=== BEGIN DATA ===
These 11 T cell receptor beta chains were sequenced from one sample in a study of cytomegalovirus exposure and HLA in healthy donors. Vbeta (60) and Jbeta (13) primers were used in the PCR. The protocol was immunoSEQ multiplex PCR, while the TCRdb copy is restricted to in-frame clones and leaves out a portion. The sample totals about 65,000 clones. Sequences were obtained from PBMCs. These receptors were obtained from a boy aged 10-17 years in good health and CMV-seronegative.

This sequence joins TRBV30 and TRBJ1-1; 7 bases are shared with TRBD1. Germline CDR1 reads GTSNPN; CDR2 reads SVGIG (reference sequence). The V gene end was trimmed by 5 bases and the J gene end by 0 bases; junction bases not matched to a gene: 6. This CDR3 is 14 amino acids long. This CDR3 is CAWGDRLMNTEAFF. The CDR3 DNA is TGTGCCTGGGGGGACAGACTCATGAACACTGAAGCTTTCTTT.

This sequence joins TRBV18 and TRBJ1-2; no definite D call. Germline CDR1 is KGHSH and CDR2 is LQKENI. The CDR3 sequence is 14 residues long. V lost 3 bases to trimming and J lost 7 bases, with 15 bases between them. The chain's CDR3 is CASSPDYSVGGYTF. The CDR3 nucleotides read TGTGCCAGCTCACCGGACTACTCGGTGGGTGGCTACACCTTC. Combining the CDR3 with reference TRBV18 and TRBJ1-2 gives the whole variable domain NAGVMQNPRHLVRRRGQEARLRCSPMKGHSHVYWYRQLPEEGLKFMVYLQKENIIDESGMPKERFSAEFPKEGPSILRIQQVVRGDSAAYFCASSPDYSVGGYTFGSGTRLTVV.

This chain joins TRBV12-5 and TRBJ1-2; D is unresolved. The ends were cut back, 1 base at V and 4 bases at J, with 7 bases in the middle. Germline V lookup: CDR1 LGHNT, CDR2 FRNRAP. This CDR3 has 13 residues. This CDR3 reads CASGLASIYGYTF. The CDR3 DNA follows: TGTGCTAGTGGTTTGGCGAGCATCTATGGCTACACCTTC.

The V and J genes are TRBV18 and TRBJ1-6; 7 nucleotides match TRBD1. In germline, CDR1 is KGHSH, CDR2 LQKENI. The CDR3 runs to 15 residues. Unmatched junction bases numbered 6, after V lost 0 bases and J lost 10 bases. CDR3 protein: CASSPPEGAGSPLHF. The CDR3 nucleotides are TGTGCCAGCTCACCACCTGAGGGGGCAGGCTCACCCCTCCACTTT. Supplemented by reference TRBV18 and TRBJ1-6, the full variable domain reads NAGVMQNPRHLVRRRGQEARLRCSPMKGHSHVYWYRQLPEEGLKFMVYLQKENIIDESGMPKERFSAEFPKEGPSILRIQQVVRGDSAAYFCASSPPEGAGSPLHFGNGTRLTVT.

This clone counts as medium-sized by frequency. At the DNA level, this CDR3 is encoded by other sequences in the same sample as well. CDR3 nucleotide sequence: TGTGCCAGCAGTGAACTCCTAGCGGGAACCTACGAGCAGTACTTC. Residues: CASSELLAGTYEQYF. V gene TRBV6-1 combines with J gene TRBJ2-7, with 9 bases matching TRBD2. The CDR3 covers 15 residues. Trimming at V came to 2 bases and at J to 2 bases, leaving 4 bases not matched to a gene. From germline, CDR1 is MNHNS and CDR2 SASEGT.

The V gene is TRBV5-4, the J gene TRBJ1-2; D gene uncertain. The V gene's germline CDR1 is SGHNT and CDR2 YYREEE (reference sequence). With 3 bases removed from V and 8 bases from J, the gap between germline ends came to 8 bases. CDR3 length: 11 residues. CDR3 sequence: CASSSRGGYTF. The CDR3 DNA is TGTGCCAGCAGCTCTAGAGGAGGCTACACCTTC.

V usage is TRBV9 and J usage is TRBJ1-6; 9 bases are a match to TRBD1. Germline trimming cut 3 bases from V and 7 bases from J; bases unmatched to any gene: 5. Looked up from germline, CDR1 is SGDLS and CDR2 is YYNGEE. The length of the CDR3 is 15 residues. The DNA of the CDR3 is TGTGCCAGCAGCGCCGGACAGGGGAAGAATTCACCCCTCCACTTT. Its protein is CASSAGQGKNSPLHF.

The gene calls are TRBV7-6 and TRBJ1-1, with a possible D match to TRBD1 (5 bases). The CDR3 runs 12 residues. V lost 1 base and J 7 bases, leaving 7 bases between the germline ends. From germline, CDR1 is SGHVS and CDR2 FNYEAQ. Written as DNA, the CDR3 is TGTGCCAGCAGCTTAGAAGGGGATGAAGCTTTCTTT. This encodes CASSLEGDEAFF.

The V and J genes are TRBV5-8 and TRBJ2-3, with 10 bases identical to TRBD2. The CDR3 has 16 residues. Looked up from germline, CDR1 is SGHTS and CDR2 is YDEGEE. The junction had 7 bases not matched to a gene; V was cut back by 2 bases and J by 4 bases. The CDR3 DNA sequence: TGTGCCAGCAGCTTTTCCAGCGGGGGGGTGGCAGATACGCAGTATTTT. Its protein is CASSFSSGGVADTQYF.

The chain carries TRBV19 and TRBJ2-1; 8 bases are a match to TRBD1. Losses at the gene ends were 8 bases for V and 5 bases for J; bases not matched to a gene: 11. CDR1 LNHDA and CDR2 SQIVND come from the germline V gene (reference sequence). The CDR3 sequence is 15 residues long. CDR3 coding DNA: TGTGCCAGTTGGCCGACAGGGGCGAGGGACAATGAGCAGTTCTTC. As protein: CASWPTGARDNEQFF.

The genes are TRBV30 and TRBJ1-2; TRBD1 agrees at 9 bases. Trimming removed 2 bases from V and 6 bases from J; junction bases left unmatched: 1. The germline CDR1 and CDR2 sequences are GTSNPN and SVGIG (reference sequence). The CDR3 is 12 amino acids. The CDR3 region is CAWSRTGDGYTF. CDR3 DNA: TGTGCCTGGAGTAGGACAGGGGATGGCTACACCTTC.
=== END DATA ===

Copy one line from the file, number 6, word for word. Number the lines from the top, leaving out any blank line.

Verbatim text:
This clone counts as medium-sized by frequency. At the DNA level, this CDR3 is encoded by other sequences in the same sample as well. CDR3 nucleotide sequence: TGTGCCAGCAGTGAACTCCTAGCGGGAACCTACGAGCAGTACTTC. Residues: CASSELLAGTYEQYF. V gene TRBV6-1 combines with J gene TRBJ2-7, with 9 bases matching TRBD2. The CDR3 covers 15 residues. Trimming at V came to 2 bases and at J to 2 bases, leaving 4 bases not matched to a gene. From germline, CDR1 is MNHNS and CDR2 SASEGT.